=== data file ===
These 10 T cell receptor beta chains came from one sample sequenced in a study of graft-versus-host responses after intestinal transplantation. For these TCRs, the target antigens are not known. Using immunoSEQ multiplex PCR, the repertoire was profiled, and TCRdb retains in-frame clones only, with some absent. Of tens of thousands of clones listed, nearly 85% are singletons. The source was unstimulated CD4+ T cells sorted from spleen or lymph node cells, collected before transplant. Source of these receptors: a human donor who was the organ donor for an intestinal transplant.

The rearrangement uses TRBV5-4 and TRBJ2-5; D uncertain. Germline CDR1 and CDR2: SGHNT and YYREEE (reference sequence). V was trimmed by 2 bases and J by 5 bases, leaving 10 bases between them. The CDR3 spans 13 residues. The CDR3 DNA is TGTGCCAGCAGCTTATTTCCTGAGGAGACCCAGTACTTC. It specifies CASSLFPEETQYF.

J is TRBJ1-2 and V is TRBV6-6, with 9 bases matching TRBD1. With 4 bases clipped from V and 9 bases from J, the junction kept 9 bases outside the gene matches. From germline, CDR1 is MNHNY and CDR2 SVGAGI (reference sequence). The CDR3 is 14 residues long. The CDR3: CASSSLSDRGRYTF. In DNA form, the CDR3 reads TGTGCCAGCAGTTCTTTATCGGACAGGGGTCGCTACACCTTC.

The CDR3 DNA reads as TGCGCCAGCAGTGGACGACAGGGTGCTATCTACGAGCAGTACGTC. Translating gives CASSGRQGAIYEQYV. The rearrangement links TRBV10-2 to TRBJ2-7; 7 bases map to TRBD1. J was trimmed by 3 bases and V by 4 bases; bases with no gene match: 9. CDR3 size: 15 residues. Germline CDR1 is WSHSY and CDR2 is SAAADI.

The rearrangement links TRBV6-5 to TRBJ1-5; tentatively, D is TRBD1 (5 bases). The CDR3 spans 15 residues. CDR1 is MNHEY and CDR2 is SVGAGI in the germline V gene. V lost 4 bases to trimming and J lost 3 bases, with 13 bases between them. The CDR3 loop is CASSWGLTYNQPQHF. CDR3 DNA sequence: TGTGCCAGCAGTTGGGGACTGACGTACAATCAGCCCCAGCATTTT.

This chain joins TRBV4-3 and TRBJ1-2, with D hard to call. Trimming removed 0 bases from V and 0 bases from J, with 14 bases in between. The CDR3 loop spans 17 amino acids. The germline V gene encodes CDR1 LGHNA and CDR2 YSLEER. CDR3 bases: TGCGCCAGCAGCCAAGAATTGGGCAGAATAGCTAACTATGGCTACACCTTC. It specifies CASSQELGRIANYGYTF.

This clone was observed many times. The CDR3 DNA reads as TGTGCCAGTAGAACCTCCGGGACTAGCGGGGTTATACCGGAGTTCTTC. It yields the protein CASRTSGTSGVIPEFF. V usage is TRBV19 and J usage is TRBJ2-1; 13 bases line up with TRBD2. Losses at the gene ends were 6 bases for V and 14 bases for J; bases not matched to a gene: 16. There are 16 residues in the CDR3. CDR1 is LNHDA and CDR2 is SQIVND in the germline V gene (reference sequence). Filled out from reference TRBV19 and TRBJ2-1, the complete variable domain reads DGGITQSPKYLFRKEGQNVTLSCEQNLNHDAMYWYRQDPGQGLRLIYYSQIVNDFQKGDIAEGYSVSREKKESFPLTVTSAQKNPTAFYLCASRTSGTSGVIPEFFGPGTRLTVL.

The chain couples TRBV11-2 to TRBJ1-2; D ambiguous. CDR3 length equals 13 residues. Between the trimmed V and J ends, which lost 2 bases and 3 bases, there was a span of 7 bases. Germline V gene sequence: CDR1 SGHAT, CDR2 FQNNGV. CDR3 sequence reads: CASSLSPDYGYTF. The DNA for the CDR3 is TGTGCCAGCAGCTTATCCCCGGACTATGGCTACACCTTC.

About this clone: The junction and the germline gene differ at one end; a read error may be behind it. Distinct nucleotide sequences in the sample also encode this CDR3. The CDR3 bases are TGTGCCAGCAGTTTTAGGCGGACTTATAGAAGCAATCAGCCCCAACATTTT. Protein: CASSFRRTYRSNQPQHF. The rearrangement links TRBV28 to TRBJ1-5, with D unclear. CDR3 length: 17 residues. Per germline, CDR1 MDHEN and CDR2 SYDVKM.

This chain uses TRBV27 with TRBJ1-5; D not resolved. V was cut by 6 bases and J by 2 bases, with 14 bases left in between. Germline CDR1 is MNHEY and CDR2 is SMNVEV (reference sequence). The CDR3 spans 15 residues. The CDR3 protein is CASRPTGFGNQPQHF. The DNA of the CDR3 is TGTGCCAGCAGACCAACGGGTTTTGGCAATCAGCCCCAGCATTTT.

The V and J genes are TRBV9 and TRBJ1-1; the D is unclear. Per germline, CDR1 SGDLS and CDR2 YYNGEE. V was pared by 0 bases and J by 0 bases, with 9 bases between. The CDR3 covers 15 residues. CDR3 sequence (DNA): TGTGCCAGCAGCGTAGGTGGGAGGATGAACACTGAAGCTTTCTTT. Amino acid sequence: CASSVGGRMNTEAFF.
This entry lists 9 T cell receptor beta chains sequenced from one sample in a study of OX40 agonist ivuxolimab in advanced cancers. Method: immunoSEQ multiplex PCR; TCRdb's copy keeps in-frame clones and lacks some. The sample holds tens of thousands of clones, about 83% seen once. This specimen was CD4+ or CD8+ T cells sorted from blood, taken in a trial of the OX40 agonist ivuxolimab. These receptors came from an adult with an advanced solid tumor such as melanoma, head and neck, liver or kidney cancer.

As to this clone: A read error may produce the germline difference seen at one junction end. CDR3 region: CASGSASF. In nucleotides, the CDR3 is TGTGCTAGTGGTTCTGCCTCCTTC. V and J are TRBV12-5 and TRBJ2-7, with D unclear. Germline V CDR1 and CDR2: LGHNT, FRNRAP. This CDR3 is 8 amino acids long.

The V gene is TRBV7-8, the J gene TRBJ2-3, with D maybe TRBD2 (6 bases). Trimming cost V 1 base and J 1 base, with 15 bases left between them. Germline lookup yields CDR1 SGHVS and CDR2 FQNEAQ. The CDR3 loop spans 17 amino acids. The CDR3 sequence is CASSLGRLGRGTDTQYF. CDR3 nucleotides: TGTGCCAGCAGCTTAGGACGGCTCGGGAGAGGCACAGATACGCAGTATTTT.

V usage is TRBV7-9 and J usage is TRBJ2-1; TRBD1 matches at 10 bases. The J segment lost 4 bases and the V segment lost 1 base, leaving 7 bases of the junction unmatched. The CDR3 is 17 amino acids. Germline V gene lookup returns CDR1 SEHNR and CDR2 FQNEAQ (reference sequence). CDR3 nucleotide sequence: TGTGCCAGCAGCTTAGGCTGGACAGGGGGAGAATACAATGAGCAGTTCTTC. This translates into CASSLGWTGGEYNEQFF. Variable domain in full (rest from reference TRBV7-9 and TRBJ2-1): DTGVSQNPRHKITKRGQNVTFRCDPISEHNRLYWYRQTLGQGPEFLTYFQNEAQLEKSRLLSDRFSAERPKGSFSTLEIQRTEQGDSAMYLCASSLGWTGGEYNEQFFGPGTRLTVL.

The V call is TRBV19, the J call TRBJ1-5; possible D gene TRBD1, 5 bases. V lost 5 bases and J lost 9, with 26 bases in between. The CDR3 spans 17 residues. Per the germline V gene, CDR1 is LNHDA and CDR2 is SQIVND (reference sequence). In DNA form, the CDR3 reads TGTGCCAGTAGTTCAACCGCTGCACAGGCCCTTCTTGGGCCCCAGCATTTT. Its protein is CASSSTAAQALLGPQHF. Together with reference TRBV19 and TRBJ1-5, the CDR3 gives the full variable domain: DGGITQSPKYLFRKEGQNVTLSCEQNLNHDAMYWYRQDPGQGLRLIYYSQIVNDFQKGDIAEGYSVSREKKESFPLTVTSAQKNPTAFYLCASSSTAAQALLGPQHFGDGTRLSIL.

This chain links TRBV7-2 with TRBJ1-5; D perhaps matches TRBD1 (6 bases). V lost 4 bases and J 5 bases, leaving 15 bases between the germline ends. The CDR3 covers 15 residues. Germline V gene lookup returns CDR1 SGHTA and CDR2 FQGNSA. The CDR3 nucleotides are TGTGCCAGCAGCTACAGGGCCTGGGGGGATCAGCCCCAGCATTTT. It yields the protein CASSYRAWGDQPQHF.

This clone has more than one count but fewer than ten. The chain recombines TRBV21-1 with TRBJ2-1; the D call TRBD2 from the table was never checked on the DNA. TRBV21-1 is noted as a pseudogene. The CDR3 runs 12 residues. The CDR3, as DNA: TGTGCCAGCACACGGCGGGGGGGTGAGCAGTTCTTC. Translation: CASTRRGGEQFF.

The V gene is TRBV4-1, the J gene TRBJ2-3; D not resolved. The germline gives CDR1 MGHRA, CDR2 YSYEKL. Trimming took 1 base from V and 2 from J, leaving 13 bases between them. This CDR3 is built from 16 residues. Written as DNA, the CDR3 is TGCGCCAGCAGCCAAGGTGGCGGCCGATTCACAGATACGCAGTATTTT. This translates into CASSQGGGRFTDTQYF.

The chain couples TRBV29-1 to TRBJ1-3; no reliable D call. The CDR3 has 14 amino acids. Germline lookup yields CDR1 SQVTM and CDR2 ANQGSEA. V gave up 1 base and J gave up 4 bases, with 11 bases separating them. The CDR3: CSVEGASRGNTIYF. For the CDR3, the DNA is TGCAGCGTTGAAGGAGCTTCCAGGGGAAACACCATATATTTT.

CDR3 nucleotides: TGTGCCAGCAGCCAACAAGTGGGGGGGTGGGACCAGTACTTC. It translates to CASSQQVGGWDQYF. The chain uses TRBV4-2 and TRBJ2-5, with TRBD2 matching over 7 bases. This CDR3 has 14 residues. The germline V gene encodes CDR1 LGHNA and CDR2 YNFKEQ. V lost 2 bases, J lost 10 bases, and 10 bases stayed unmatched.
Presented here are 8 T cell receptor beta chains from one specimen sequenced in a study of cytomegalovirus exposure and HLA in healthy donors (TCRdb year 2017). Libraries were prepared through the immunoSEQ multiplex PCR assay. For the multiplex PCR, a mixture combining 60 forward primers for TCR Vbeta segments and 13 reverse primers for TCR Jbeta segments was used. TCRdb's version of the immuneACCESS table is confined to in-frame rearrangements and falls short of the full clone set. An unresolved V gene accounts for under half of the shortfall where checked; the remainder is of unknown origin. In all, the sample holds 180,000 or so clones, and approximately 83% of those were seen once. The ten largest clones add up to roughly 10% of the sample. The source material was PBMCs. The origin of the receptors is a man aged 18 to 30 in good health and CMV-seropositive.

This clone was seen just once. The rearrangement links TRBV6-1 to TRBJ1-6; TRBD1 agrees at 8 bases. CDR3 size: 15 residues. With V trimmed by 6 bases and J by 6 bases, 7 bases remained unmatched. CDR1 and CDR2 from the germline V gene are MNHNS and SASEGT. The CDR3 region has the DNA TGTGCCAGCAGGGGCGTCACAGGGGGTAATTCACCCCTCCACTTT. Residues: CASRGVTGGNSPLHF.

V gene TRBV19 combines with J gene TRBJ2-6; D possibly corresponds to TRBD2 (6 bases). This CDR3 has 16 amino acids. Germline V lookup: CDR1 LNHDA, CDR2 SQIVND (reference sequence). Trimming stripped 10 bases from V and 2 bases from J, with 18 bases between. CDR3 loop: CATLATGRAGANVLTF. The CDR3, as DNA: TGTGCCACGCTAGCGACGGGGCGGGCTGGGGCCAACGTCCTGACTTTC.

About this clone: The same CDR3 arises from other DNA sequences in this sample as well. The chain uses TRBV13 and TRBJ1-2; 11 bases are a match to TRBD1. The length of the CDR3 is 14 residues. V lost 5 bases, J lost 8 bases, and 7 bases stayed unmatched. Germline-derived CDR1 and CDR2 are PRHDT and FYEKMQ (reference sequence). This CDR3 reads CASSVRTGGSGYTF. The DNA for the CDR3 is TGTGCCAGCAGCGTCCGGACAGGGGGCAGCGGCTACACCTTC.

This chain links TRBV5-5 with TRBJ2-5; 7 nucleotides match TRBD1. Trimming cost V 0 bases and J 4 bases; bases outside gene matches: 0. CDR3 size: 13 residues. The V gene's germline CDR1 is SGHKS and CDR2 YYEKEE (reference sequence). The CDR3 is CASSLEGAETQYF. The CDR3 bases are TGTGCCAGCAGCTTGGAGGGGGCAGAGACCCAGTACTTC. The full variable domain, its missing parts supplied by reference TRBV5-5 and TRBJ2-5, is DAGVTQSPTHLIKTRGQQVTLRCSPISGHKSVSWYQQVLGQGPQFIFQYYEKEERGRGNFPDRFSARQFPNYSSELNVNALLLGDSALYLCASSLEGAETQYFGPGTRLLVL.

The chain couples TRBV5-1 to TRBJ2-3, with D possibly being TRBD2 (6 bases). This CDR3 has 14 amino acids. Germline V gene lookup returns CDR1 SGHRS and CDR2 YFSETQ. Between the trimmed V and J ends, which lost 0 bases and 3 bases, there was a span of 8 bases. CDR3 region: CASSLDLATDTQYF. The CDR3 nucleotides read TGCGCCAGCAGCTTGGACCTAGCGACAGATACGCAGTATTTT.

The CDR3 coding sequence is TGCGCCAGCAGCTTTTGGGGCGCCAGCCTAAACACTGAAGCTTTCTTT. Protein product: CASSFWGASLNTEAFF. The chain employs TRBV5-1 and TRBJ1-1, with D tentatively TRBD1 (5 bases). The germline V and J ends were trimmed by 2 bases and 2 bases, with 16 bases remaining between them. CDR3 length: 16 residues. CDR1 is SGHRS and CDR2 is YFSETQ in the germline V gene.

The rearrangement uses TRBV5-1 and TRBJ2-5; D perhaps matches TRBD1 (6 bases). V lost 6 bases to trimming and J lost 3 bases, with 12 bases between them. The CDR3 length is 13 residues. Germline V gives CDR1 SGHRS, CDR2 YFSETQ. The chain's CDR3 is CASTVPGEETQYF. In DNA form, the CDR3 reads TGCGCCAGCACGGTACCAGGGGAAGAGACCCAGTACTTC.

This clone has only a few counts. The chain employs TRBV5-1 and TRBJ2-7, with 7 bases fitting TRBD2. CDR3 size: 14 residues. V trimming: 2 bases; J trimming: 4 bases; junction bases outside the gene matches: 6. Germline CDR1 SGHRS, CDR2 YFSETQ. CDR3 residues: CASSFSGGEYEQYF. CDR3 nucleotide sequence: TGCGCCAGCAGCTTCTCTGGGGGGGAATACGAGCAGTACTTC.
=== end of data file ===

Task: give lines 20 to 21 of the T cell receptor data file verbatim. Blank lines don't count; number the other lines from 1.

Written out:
The chain couples TRBV29-1 to TRBJ1-3; no reliable D call. The CDR3 has 14 amino acids. Germline lookup yields CDR1 SQVTM and CDR2 ANQGSEA. V gave up 1 base and J gave up 4 bases, with 11 bases separating them. The CDR3: CSVEGASRGNTIYF. For the CDR3, the DNA is TGCAGCGTTGAAGGAGCTTCCAGGGGAAACACCATATATTTT.

CDR3 nucleotides: TGTGCCAGCAGCCAACAAGTGGGGGGGTGGGACCAGTACTTC. It translates to CASSQQVGGWDQYF. The chain uses TRBV4-2 and TRBJ2-5, with TRBD2 matching over 7 bases. This CDR3 has 14 residues. The germline V gene encodes CDR1 LGHNA and CDR2 YNFKEQ. V lost 2 bases, J lost 10 bases, and 10 bases stayed unmatched.